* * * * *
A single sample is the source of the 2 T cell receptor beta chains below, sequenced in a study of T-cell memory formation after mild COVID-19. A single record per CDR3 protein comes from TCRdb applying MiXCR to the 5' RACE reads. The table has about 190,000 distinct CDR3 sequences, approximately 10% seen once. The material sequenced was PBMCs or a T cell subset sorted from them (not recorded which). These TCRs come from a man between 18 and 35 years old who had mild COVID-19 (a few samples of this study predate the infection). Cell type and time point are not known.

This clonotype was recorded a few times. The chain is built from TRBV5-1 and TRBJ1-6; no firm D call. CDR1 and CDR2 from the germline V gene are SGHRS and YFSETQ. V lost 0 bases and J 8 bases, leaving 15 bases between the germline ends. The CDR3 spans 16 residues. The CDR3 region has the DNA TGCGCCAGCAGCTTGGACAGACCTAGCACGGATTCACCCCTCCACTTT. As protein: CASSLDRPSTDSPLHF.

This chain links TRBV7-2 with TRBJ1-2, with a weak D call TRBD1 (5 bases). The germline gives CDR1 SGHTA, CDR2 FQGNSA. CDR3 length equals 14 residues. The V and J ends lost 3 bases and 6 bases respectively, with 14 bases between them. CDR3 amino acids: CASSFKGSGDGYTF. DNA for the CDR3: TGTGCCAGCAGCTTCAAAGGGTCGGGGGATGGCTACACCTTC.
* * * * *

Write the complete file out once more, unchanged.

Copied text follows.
A single sample is the source of the 2 T cell receptor beta chains below, sequenced in a study of T-cell memory formation after mild COVID-19. A single record per CDR3 protein comes from TCRdb applying MiXCR to the 5' RACE reads. The table has about 190,000 distinct CDR3 sequences, approximately 10% seen once. The material sequenced was PBMCs or a T cell subset sorted from them (not recorded which). These TCRs come from a man between 18 and 35 years old who had mild COVID-19 (a few samples of this study predate the infection). Cell type and time point are not known.

This clonotype was recorded a few times. The chain is built from TRBV5-1 and TRBJ1-6; no firm D call. CDR1 and CDR2 from the germline V gene are SGHRS and YFSETQ. V lost 0 bases and J 8 bases, leaving 15 bases between the germline ends. The CDR3 spans 16 residues. The CDR3 region has the DNA TGCGCCAGCAGCTTGGACAGACCTAGCACGGATTCACCCCTCCACTTT. As protein: CASSLDRPSTDSPLHF.

This chain links TRBV7-2 with TRBJ1-2, with a weak D call TRBD1 (5 bases). The germline gives CDR1 SGHTA, CDR2 FQGNSA. CDR3 length equals 14 residues. The V and J ends lost 3 bases and 6 bases respectively, with 14 bases between them. CDR3 amino acids: CASSFKGSGDGYTF. DNA for the CDR3: TGTGCCAGCAGCTTCAAAGGGTCGGGGGATGGCTACACCTTC.